She deals with life's traumas on a daily basis and lives her own life to the full. Mount Maunganui Victim Support co-ordinator Claire Montague talks to Julia Holmes about how she colours her world.
The first thing Claire Montague notices when we meet is my bright red pointy shoes. "I love them," she exclaims. "I used to have red shoes. Are they in fashion again?"
Montague is drawn to colour like a magpie to silver. Although dressed entirely in black, there is a flamboyance about her.
She talks animatedly, her diamante, multi-hued earrings swinging and glittering as they catch the light. But it is the rich pallet of her life that colours the room as she tells me how she once partied with sheikhs, toured South Africa with Rolf Harris and shared a sauna with Tom Jones.
Montague, 52, is the Victim Support co-ordinator who runs the new Mount Maunganui office, set up to serve the growing coastal population.
She is one of two co-ordinators in the area. The other, Jacqui Tarawa, is based in Tauranga.
During her four years as a volunteer, she says she has seen so many "situations" that nothing would surprise her but it is her own varied and, at times, troubled life that has equipped her with the skills to take on the role.
Born in Matamata and raised on a dairy farm, Montague started school before she turned five, was at teachers' college by the time she was 16 and graduated as a secondary teacher at the tender age of 19.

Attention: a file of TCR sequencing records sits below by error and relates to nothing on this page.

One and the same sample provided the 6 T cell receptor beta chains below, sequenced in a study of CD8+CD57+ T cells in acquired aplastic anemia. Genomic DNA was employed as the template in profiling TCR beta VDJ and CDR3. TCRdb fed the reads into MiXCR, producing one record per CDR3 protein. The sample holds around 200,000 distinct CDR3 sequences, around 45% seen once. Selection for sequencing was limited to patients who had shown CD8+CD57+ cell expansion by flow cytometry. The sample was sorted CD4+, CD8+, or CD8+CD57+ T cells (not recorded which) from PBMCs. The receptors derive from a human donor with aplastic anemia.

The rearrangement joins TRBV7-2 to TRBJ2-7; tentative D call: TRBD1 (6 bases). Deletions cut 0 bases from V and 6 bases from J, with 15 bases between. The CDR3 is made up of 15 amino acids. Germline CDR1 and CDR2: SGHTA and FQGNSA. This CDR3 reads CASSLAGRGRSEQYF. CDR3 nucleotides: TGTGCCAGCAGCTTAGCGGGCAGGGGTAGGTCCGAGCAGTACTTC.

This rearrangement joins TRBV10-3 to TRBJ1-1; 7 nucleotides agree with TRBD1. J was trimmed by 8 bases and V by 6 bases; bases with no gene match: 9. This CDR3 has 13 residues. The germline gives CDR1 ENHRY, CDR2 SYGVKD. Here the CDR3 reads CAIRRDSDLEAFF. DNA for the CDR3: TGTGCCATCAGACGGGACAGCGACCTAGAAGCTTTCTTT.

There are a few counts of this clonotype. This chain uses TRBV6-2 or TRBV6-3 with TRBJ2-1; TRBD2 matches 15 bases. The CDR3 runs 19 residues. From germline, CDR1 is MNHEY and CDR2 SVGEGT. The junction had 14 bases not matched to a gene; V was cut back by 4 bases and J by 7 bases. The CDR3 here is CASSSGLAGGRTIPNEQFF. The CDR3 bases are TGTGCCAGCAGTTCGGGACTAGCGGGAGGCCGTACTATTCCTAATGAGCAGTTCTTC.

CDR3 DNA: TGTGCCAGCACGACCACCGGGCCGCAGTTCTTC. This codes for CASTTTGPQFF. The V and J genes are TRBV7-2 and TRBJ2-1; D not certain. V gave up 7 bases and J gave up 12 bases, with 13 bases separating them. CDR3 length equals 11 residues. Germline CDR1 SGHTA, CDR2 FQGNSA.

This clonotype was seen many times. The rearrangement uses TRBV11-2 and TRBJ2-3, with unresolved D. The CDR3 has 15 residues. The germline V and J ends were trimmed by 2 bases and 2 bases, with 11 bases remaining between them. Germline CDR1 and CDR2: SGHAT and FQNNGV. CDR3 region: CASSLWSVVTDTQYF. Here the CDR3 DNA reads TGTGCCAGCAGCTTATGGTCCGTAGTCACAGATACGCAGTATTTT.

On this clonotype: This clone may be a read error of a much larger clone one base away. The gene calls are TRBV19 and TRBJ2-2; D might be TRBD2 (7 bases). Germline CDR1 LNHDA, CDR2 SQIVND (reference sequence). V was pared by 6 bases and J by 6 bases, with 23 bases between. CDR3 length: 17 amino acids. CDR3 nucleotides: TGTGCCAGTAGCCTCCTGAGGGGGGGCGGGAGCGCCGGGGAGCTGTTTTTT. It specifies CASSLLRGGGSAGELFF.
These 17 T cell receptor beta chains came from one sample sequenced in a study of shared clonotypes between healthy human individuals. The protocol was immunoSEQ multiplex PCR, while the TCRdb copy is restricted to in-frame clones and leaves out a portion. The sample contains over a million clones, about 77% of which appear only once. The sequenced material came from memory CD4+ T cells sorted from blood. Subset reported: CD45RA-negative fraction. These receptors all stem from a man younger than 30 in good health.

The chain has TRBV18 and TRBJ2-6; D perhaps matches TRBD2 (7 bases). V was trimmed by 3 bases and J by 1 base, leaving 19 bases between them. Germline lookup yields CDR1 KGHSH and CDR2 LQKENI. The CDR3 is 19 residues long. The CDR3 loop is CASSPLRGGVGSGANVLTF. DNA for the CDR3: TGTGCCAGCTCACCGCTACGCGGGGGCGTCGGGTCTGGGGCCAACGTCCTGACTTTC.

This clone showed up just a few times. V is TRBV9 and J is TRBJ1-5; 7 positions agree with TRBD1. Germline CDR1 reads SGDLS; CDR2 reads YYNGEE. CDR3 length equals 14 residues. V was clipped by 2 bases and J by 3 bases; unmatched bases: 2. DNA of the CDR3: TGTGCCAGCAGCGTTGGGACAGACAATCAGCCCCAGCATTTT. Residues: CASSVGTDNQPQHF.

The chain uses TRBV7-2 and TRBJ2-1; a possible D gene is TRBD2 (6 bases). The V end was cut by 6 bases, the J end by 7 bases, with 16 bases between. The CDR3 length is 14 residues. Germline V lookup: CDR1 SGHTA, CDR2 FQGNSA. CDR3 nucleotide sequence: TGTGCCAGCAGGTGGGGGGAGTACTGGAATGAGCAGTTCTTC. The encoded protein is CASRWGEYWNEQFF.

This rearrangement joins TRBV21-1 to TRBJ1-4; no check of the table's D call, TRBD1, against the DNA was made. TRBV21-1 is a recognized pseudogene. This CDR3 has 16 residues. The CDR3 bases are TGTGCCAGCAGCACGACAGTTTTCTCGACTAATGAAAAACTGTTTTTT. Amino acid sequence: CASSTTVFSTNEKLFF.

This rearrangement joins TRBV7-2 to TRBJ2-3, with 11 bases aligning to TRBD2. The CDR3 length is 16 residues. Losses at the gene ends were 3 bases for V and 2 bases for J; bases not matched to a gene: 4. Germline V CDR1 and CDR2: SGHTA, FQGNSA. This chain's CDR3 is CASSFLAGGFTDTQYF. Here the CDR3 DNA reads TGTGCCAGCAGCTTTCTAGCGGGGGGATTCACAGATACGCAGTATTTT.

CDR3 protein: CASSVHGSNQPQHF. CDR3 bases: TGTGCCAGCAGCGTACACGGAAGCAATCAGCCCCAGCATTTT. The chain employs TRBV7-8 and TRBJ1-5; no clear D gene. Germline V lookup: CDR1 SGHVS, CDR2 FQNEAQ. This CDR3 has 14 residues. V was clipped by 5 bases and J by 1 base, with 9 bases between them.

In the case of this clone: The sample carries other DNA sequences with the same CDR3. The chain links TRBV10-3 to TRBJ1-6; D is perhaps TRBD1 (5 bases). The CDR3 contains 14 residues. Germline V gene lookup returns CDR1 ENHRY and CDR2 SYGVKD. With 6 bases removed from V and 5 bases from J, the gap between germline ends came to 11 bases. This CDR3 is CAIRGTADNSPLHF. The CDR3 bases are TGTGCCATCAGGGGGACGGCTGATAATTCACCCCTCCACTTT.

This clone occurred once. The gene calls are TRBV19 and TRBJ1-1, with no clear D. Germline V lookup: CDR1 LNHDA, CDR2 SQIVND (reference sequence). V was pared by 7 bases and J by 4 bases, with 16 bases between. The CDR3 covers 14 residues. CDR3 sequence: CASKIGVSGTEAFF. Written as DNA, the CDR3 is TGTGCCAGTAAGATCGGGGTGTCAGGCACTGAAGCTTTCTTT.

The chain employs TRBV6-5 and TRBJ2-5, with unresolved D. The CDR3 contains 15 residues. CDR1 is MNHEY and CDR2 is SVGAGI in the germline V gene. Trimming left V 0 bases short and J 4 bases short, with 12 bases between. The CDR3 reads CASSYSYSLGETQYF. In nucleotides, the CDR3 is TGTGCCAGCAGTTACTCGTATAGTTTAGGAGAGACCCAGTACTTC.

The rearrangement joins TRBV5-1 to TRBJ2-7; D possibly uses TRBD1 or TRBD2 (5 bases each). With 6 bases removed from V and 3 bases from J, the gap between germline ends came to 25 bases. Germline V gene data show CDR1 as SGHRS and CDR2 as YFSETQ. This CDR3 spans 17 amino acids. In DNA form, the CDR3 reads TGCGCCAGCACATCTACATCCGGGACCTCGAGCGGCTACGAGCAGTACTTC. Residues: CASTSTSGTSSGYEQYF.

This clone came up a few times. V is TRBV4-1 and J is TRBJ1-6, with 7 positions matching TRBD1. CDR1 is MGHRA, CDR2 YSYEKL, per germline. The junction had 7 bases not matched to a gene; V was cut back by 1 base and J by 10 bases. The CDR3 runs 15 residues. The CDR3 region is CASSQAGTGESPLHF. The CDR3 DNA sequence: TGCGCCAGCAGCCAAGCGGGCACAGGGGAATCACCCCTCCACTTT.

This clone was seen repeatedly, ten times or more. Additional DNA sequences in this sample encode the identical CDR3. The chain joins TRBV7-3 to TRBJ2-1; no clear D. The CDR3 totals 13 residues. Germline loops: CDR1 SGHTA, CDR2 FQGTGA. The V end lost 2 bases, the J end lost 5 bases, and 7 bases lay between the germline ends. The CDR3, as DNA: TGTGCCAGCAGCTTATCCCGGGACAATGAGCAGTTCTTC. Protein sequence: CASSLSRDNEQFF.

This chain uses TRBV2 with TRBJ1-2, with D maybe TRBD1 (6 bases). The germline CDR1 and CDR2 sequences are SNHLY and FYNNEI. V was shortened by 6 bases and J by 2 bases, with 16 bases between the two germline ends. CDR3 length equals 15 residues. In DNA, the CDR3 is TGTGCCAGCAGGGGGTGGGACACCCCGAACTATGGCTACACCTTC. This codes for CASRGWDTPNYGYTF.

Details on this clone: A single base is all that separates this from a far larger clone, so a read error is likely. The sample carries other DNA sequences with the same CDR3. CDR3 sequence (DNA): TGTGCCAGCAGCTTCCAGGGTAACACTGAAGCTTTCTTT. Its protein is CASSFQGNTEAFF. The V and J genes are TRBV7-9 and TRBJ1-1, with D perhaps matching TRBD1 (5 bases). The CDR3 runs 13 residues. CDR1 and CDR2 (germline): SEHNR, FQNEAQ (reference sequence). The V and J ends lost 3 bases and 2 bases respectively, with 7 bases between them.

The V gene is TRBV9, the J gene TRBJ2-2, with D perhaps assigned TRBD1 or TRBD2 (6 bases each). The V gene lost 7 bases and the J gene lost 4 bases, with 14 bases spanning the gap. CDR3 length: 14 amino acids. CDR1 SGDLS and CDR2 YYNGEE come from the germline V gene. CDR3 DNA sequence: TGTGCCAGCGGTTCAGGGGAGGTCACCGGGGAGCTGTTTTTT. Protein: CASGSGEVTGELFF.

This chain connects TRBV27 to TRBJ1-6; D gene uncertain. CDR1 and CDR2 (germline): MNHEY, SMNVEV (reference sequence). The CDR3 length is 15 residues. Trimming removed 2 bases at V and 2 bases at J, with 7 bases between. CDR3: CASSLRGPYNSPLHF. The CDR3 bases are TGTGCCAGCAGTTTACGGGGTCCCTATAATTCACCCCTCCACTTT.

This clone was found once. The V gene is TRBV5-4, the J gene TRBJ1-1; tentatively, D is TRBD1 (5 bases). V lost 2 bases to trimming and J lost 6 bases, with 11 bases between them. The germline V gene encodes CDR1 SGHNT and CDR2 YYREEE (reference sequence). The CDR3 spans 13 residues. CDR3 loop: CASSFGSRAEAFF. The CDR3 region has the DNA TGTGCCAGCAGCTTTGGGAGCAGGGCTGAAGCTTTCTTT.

"I started school young. It was a really little country school and they needed to keep the numbers up. I was the youngest to be accepted to teachers' college," she recalls.
After teaching for several years she decided to go travelling with friends, the first stop South Africa. "It was still under white rule then. It was quite a culture shock after being brought up in a small New Zealand country town," she says.
They hired a car and set out on a road trip, camping in places where "white girls were not supposed to go".
Having roughed it for a few months, Montague and her friend Rae Taylor answered an advertisement in the newspaper for a teaching job and their fortunes did an about-turn.
The job was tutoring the two youngest Nolan Sisters, who were touring the country with Rolf Harris. "They wanted one teacher but we managed to convince them two would be much better," she says.